Wednesday, February 29, 2012

“Oscar & Felix” an updated version of Neil Simon’s “The Odd Couple”comes to Fleetwood

  Fleetwood Community Theatre is staging “Oscar & Felix,” the updated version of the well-known comedy “The Odd Couple” by Neil Simon.  It will run for two weekends starting March 2.
  The story is familiar, Felix Unger, a neurotic-compulsive-neat freak shows up late one night for the weekly poker game.  He announces to “the guys” that his wife has kicked him to the curb.  Oscar Madison, his best friend, takes him in until he can get back on his feet.  Of course, Oscar is anything but neat and orderly and so the trials begin.  Oscar convinces Felix to get back into the dating scene and (in this version) invites the Spanish Costazuela sisters to dinner.  Breaking the number one rule of dating – don’t talk about the Ex – Felix still manages to win over the affection of the sisters.  Originally written in 1965, Simon’s comedy is anything but “politically correct” and updating to cell phones, laptops, and microwaves has not interrupted the story.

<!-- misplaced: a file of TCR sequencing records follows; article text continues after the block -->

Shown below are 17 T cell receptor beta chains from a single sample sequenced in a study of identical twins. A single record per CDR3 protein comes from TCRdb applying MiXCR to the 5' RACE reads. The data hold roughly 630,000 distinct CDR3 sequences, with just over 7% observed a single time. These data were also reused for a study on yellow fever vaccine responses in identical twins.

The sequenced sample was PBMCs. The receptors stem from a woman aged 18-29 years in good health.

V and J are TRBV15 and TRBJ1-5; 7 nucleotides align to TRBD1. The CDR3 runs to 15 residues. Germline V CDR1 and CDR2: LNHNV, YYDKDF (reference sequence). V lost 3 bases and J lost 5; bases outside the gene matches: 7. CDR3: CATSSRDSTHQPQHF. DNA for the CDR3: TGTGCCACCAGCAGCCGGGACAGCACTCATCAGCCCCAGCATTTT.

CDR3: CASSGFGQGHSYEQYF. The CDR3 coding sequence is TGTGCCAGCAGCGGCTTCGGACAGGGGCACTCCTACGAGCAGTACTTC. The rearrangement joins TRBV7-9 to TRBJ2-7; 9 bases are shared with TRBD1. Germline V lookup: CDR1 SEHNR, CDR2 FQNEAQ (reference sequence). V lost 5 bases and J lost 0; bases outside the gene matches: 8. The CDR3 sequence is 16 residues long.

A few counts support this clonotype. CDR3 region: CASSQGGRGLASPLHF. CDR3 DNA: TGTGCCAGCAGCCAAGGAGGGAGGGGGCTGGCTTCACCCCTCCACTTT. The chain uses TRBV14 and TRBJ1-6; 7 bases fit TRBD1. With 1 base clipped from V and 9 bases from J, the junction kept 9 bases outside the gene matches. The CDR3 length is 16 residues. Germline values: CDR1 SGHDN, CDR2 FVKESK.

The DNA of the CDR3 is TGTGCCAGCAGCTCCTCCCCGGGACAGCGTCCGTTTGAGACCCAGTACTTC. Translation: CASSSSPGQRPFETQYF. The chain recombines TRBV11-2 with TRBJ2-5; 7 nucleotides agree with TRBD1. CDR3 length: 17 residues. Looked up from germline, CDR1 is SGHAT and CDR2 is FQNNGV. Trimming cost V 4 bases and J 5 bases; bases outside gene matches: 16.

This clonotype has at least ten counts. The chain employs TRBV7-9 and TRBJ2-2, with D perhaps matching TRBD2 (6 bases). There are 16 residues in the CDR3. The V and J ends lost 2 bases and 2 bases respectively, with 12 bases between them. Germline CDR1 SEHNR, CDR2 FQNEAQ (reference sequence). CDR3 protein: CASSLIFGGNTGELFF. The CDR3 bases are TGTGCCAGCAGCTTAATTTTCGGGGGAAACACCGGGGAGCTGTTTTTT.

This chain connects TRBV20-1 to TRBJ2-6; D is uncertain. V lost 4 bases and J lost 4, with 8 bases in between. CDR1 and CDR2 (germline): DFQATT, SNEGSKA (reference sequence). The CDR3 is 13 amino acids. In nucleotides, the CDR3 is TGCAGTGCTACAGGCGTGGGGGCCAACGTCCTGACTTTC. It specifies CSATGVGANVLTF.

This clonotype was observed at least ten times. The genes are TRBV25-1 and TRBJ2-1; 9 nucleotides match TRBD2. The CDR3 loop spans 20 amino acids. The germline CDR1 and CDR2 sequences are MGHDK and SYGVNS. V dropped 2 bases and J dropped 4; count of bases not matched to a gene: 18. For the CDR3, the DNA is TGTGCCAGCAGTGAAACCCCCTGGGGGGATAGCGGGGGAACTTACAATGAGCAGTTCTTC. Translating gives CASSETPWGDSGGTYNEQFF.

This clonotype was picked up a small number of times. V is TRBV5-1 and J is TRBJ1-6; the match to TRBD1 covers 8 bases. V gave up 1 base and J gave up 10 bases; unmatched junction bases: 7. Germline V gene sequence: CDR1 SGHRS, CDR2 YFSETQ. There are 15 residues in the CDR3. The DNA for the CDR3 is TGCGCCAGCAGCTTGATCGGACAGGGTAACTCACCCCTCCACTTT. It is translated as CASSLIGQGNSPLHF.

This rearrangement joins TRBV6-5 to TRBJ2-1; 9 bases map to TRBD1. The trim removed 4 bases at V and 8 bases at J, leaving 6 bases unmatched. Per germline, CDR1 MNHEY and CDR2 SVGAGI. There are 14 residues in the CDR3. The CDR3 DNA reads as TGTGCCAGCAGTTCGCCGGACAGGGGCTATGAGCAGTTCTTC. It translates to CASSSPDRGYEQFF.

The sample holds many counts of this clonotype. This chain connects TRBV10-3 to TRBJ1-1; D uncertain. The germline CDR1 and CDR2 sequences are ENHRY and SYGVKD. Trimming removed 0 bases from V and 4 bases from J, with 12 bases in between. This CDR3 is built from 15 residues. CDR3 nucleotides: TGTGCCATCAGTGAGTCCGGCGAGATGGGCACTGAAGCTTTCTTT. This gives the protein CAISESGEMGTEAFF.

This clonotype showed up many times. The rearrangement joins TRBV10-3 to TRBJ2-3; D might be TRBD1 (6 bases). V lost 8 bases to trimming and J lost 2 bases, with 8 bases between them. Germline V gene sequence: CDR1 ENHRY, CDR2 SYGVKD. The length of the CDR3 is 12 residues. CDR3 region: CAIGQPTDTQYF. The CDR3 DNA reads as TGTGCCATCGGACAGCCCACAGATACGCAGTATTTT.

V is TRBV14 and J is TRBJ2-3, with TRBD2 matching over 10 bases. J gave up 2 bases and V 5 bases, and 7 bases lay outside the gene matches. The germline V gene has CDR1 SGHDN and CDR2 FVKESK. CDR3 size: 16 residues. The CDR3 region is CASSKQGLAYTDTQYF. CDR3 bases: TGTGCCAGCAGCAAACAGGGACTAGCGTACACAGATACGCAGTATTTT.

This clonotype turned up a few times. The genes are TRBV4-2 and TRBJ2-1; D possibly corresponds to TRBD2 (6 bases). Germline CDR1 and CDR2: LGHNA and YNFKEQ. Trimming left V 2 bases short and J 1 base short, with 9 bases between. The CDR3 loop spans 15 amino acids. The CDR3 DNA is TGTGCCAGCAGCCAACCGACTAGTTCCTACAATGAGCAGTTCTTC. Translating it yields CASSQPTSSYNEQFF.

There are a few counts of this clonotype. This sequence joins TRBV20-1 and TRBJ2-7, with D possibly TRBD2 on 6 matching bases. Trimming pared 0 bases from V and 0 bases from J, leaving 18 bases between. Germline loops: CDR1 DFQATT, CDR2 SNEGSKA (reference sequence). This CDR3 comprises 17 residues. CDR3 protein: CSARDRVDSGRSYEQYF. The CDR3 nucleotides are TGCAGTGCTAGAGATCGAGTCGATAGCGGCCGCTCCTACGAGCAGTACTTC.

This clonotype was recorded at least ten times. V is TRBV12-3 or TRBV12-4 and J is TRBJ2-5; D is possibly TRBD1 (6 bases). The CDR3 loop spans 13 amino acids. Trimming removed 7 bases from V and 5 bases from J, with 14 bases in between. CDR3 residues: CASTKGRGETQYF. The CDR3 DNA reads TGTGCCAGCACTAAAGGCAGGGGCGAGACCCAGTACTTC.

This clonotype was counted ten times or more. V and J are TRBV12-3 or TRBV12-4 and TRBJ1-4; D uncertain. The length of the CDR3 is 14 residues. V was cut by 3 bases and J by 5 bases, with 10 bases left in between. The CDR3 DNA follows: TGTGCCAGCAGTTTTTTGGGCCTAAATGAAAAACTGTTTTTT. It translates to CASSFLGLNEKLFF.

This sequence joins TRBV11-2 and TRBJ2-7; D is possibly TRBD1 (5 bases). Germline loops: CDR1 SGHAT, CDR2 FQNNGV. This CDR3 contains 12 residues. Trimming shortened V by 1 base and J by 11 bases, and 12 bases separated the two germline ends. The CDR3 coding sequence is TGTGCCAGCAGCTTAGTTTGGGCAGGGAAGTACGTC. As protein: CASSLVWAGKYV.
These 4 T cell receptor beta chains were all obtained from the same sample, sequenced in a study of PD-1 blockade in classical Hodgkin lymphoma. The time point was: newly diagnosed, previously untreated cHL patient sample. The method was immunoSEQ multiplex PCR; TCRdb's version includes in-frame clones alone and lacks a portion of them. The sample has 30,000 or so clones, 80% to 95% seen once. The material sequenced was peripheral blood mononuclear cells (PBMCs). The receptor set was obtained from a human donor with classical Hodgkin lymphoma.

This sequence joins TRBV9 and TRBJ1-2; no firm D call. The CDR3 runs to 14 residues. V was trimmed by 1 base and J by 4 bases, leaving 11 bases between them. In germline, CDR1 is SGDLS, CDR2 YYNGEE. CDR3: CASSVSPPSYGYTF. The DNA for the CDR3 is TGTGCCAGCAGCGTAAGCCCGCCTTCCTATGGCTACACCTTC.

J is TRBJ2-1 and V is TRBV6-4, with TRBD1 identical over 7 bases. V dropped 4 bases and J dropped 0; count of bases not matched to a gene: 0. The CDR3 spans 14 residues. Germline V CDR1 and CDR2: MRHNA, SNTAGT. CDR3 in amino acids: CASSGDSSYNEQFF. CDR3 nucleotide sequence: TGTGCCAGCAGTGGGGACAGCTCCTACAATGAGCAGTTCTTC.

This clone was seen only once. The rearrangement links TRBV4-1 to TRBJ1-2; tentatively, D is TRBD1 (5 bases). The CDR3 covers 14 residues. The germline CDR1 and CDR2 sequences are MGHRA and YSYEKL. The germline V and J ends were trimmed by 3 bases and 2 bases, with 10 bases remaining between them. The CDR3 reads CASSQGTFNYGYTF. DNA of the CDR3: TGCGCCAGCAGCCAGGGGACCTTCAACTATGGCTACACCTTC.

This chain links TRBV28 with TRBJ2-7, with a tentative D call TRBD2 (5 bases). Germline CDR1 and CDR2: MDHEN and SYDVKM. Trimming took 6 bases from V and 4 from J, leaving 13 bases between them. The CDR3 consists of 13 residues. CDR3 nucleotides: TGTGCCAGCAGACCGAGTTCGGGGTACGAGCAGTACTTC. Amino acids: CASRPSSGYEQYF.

FCT added something new this year, two dinner performances.  Both Saturday performances will start with a hot buffet dinner at 6 p.m.  Seats for the dinner show are $30 per person and must be reserved by calling 610-944-3610. All seats for Friday and Sunday are $13 available at the door or by calling ahead.  This show is not recommended for young children because of mature conversations.
  The show features Stan Durlak (Felix), Lance Thomas (Oscar), Patrick McCafferty (Speed), Jeremiah Hershelroth (Murry), Chris Jameson (Roy), Bob Barskey (Vinnie), Danelle Wagner (Ynez) and Melissa Kopicz (Julia) in this hysterical play directed by Tara Sands.
Performances are Friday March 2 at 7:30 p.m., Saturday March 3 Dinner Show at 6 p.m. (curtain at 7:30 p.m.) Sunday March 4 at 3 p.m., Saturday March 10 Dinner Show at 6 p.m. (curtain at 7:30 p.m.) and Sunday March 11 at 3 p.m. at St. Paul's United Church of Christ, 5 West Arch St., Fleetwood, PA 19522
  A staff writer on the signature comedy series of television's infancy, "Your Show of Shows" (NBC, 1950-54), Neil Simon went on to establish himself as one of Broadway's most prolific and consistent hit makers. Over the course of four decades, a Simon play or musical opened most seasons on Broadway and were often turned into major motion pictures within a couple of years, including "Barefoot in the Park" (1967), "The Out-of-Towners" (1969), "The Sunshine Boys" (1975) and "California Suite" (1978). Simon also wrote his share of original screenplays, such as the mystery spoof "Murder By Death" (1976) and the charming romantic comedy "Seems Like Old Times" (1980), though it was largely his stage work that earned him his reputation.